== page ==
Greens, Greens, Greens

The last distribution for the 2009 season of Upper Meadows Farm’s CSA is loaded with greens. There’s arugula, Hon Tsai Tai, lettuce, Pak Choi, Mizspoona, Yokata-Na, and Green Wave mustard. And there are even more ways to eat them, from soups and salads to main-dish stir-frys and sides. Here are some of my favorites:

Arugula salad with pears. Epicurious gives you several options to combine two of the items in this week’s share, from a salad that combines arugula and pears with Stilton cheese, to an option with the ingredient that I would need on a deserted island, pancetta. The extra ingredient in this latter salad is ricotta salata, which, just like regular ricotta, you can easily make at home. And I think either of these salads would be lovely with a dusting of hickory nuts.

Chinese chicken soup with greens. The Web sites of my favorite Asian cookbooks, “A Spoonful of Ginger” and “Hot Sour Salty Sweet”, are limited and hard to navigate. But both books have excellent chicken soups with greens that can be summed up as follows: Make a big pot of chicken stock, add the coarsely chopped greens of your choice, cooked noodles (I like the thin, mung bean kind), a bit of cooked chicken and a dash of fish sauce. You can build on the pungency of your greens by adding ginger or chile paste, or tamp it down a bit with Chinese black vinegar. Vegetarian? “Washoku”, a Japanese home-style cookbook I have on my shelves, uses a dashi broth with a bit of miso in place of the chicken stock.

Asian greens as a side dish: Cook up more substantial Asian noodles (soba and chow fun are good, as is a noodle I recently discovered that is made from sweet potato starch). Saute the greens lightly in a neutral oil and toss with the noodles and a bit of soy sauce. If you absolutely need a recipe, here’s one from a CSA in Tucson. You could stir fry the greens with gingery sauce.  Easier still: Mark Bittman of the New York Times paired bok choi (Pak Choi in our list) with oyster sauce.

Asian greens in the main course: Take the above, and add protein. Green Your Plate is a wonderful food blog written by a woman who belongs to a midwestern CSA. Earlier this year, she put up a very complete post on Asian greens, and it included several ideas on using them in main courses.

Enough. I’m getting hungry.

Week 22, Final Distribution 2009

Individual Shares, Select 6



Hon Tsai Tai


Mixed Leaf Lettuce

Pak Choi

Baby Leaf Lettuce


Stir-fry mix (baby Kale, Yokata-Na)


EXTRAS: Hickory nuts, Green Wave mustard

Thank you all for participating this year in our CSA!

Please stock up on animal protein. We will have available for purchase, seafood, chicken, and beef all on a first-come, first-served basis. Place your order by clicking on the appropriate link.

What’s Coming Up This Season?

I want to take a moment to give you a little window into how the season is going here in the fields. The kale and lettuce have been really beautiful and bountiful, and we appreciate all of your kind feedback. You may have heard us during distribution talk a little bit about enduring all of the rain this spring. All of the rain (one of the top 10 rainiest Junes on record) and the unseasonably cool temperatures (one of the 12 coolest Junes on record) have had their impact on us.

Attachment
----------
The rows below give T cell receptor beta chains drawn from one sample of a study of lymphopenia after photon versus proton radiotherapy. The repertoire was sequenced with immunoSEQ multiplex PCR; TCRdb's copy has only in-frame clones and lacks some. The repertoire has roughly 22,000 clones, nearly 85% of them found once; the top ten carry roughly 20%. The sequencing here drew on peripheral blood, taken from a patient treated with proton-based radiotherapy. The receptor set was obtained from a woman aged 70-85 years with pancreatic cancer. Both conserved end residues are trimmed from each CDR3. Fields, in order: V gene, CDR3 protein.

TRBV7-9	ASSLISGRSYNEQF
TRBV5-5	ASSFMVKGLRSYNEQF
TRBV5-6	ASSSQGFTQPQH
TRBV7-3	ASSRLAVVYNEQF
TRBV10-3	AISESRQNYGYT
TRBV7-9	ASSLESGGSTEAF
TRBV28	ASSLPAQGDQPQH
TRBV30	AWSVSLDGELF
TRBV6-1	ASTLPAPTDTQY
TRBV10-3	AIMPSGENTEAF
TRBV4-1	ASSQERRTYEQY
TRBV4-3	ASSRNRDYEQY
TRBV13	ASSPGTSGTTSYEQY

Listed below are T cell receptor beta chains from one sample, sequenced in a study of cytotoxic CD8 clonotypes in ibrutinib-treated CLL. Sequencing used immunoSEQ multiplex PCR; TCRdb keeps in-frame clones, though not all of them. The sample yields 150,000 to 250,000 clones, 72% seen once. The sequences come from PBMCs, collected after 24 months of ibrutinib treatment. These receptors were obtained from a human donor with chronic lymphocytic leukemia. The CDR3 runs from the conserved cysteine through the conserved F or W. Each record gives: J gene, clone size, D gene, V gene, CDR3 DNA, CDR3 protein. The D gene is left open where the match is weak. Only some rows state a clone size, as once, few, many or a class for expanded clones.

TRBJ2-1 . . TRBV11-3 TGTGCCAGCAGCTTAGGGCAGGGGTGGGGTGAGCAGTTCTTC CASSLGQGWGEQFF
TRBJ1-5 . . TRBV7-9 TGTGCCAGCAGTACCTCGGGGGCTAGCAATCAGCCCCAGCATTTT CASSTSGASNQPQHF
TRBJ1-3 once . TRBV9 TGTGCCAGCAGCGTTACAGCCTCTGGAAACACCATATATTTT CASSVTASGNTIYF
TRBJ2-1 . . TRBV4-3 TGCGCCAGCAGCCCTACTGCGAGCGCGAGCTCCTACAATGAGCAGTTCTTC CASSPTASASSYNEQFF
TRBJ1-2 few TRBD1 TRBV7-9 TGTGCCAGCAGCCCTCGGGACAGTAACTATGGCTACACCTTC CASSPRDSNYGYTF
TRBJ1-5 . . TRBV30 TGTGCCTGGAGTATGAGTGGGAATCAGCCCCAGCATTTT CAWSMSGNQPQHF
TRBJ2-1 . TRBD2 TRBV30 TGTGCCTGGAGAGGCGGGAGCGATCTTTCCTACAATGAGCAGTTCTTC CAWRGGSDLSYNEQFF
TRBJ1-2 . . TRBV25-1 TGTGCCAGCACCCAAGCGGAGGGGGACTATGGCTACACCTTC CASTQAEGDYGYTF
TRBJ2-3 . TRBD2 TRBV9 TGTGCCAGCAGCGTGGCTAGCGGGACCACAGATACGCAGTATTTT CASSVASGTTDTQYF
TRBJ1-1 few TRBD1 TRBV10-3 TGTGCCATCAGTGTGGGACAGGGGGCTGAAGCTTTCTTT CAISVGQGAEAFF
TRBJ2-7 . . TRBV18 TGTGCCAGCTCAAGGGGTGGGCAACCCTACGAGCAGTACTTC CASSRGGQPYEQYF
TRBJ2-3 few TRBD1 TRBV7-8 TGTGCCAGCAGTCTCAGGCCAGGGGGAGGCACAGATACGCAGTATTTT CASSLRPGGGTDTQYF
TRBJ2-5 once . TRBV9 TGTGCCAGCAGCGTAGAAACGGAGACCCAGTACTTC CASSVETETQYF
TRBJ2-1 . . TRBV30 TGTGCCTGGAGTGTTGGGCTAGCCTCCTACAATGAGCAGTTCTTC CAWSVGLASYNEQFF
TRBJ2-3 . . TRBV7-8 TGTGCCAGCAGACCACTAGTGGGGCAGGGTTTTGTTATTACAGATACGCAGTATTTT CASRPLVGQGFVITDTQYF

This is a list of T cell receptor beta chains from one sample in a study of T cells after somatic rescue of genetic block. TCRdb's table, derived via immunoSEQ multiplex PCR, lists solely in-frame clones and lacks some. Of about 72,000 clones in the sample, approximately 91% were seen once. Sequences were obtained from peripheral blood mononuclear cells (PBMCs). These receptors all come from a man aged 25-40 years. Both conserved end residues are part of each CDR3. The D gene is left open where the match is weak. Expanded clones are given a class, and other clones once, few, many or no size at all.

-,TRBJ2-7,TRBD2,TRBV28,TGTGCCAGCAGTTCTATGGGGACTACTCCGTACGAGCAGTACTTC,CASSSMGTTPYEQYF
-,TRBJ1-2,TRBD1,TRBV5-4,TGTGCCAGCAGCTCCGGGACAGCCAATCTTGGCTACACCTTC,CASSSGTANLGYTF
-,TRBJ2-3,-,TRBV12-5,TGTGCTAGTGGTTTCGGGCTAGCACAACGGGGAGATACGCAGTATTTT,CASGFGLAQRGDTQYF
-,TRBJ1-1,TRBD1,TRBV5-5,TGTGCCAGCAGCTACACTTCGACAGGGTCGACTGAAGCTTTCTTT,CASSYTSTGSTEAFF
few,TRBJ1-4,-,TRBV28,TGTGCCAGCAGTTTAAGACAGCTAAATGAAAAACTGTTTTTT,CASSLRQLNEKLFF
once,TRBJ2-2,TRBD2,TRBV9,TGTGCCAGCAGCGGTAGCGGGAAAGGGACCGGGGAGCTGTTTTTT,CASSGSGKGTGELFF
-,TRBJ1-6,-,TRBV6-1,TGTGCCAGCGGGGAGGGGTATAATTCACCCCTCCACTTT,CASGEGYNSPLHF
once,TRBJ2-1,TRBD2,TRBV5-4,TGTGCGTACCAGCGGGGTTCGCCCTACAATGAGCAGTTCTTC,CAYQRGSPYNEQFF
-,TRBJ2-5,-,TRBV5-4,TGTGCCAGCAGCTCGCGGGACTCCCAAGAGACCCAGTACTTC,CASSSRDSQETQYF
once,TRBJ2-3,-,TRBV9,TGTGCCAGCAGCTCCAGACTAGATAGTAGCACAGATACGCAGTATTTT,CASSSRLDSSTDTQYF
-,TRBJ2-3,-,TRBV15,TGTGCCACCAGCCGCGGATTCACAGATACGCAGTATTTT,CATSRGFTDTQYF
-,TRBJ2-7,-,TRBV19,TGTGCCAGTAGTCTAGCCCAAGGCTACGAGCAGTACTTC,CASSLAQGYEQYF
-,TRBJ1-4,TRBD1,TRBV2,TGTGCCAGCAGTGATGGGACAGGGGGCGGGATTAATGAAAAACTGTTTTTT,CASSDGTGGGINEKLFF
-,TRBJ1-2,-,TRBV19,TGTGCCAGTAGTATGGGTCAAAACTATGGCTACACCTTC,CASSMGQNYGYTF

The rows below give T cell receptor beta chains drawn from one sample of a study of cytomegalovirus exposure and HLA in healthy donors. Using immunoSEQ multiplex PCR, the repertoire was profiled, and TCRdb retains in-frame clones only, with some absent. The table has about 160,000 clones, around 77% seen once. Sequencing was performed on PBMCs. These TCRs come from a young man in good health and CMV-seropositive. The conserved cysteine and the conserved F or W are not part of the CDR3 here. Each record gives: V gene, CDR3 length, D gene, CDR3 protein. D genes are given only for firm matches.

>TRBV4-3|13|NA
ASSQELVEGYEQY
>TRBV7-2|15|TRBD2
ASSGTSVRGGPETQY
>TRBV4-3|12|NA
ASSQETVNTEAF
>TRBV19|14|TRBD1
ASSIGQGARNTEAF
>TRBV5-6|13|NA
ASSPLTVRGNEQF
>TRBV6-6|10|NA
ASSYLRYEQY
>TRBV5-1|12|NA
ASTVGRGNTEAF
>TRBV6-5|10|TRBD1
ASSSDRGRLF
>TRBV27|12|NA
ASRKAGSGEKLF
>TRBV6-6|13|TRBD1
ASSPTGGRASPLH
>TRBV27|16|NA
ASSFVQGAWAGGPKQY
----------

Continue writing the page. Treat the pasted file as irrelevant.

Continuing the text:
So what does that mean?

To protect the soil condition we did most of our transplanting by hand. For those crops like tomatoes, peppers, eggplant, cool wet soils are a recipe for disaster due to a heightened likelihood of diseases wiping out the crops.  You may have read of the late blight situation that is destroying commercial tomato crops across the northeast (all of our tomato plants are in and looking good, our fingers are crossed and we’re taking every precaution to keep them safe).

So, to guard against the probability losing all that work and the plants we held off planting our tomatoes, peppers, eggplants and some others. We are going full tilt now and are catching up. I expect to have the first of the zucchini and other summer squashes in the next few weeks. The plants are in bloom and everything looks good.  The cucumbers are already on the vine and we have stakes in and will be setting trellis so I expect cucumbers in the same time period, maybe even next week. Our chard looks great and the successive plantings of lettuce will provide for an abundant Sept/Oct. We are direct seeding some of your favorites like arugula, mustards, radish, beets, turnips and beans.

I make every effort to have a broad array of vegetables ripe and ready throughout the season and expect that we won’t be missing any veggies this year, we certainly will be seeing more and more as we get into the second half of the season as a result of the rainy June. Fall squash and pumpkins are thriving so it looks like we’ll have a Real Thanksgiving this year.

Our first batch of pasture fed chickens are available this week at distribution by forward order only. Please contact Megan if you’d like to purchase one. Most of the chickens are between 2.5-4 lbs and are running $4.50 ($4.05 for members!)

Beef will be available mid-August. Keep an eye on your inbox for an order form!

We appreciate your feedback and questions, so feel free to contact us!